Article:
Obama Should Be Trailing In The Polls ... But He Is Not

Obama is leading Romney in polls for two reasons: likeability and superior messaging. David Brooks at The New York Times has more:

The fundamentals suggest that Obama will go the way of Gordon Brown and Nicolas Sarkozy — incumbents who were trounced in hard times. And yet Obama isn’t on the same trajectory as other global leaders, left or right.

How has he stayed so competitive?

First, the Democrats’ demographic advantages are kicking in. The population segments that are solidly Democratic, like single women and the unchurched, are expanding. The segments that are more Republican — two-parent families and observant Catholics — are shrinking.

But most of the cause is personal. There’s an interesting debate over how much personal qualities matter in a presidential election. The evidence this year suggests: a lot. Take one contrast. According to a Fox News poll, only 36 percent of voters believe Obama has a clear plan for fixing the economy. But 48 percent approve of his performance. That means 12 percent of Americans approve of Obama even though they don’t think he has an agenda for moving us forward. In survey after survey, Obama is far more popular than his policies.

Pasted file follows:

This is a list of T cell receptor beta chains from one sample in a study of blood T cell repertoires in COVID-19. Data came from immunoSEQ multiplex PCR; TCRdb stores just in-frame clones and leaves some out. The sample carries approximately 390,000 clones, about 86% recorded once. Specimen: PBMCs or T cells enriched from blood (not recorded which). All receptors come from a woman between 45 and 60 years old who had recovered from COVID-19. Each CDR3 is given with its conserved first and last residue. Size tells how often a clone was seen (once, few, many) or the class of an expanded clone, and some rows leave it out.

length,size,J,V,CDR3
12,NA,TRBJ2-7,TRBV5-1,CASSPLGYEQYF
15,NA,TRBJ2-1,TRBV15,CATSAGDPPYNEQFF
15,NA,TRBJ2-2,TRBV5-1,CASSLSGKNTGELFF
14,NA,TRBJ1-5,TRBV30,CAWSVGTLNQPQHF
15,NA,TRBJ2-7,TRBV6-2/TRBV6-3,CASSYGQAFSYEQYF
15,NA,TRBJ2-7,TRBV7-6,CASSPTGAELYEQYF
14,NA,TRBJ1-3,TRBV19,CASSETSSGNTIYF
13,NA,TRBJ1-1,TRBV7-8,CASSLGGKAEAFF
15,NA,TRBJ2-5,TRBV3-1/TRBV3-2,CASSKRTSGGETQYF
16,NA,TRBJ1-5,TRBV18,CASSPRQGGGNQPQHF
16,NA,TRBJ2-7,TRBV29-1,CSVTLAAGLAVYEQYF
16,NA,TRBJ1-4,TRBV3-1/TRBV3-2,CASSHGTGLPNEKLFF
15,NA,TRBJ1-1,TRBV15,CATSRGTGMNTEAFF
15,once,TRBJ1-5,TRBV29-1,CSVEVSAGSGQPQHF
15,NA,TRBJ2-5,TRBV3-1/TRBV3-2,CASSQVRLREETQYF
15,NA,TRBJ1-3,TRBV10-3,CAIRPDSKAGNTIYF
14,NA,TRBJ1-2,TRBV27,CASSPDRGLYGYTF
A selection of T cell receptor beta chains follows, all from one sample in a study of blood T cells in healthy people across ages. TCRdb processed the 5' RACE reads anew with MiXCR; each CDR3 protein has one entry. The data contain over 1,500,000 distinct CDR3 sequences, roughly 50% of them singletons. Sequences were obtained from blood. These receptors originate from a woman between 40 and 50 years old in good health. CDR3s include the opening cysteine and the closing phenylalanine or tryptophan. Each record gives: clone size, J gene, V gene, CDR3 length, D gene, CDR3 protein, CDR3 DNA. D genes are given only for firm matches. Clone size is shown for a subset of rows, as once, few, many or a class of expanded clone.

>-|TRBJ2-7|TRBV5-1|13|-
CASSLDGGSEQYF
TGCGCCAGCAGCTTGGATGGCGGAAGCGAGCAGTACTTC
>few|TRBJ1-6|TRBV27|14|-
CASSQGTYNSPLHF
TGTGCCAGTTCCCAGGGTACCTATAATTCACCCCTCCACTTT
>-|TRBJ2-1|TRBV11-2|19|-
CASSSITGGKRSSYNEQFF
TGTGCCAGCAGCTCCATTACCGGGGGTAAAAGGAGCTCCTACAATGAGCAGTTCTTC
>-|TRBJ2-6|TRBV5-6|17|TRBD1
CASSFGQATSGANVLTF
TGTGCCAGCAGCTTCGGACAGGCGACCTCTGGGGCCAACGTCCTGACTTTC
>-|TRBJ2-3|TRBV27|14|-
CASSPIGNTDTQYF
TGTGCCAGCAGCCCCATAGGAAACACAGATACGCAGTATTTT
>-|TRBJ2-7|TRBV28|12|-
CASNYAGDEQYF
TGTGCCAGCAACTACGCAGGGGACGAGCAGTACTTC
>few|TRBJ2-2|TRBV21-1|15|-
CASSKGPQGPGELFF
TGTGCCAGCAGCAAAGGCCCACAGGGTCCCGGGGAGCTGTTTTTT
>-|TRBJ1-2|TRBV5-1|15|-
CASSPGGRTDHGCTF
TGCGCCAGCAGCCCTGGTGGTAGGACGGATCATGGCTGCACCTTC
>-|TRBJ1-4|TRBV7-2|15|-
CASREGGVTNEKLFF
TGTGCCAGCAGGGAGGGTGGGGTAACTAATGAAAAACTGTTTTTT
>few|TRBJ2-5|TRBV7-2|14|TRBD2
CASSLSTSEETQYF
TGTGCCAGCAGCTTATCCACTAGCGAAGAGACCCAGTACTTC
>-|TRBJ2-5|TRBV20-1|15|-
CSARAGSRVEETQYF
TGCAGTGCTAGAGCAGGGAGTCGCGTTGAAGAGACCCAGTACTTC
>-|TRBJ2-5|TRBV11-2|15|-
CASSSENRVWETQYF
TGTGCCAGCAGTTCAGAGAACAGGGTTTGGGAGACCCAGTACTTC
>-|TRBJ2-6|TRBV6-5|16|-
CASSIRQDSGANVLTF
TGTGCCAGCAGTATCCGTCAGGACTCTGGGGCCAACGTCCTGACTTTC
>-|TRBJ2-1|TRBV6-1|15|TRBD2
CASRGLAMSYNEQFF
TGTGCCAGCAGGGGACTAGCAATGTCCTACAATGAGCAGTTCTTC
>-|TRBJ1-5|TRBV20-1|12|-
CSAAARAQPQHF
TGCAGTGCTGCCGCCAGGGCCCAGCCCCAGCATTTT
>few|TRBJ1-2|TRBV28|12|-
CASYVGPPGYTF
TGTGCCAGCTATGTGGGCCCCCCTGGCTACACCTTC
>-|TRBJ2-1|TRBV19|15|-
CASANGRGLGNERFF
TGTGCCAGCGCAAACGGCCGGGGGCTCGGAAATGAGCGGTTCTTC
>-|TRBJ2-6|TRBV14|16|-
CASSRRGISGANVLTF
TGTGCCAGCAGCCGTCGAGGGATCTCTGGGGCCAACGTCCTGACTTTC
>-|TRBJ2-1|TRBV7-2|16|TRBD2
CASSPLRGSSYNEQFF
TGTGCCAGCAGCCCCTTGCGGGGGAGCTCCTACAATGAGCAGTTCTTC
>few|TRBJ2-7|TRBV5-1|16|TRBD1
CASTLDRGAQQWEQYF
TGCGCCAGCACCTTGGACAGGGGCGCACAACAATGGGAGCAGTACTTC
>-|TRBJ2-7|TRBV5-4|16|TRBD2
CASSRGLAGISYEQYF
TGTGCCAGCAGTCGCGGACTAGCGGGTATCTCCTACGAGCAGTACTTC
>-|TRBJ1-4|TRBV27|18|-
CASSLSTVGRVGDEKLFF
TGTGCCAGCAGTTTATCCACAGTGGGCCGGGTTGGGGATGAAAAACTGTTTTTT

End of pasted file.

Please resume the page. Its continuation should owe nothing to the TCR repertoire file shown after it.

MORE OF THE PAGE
The key is his post-boomer leadership style. In 2008, Obama had that transcendent, messianic tone. This year, he has adopted a Clinton 1996 type of campaign — strong partisan attacks combined with an emphasis on small and medium-sized policies — like the Buffett Rule and student loans — intended to display his common man values. As a result, Obama has come off aggressive, but also, (unlike Romney) classless and in touch with middle-income groups.

"I'd say that Obama is a slight underdog this year: the scuffling economy will grind away at voters. But his leadership style is keeping him afloat. He has defined a version of manliness that is postboomer in policy but preboomer in manners and reticence."

Do you like this post?

Showing 1 reaction


published this page in In The News 2012-05-15 14:00:00 -0400
Analysis & Political Strategy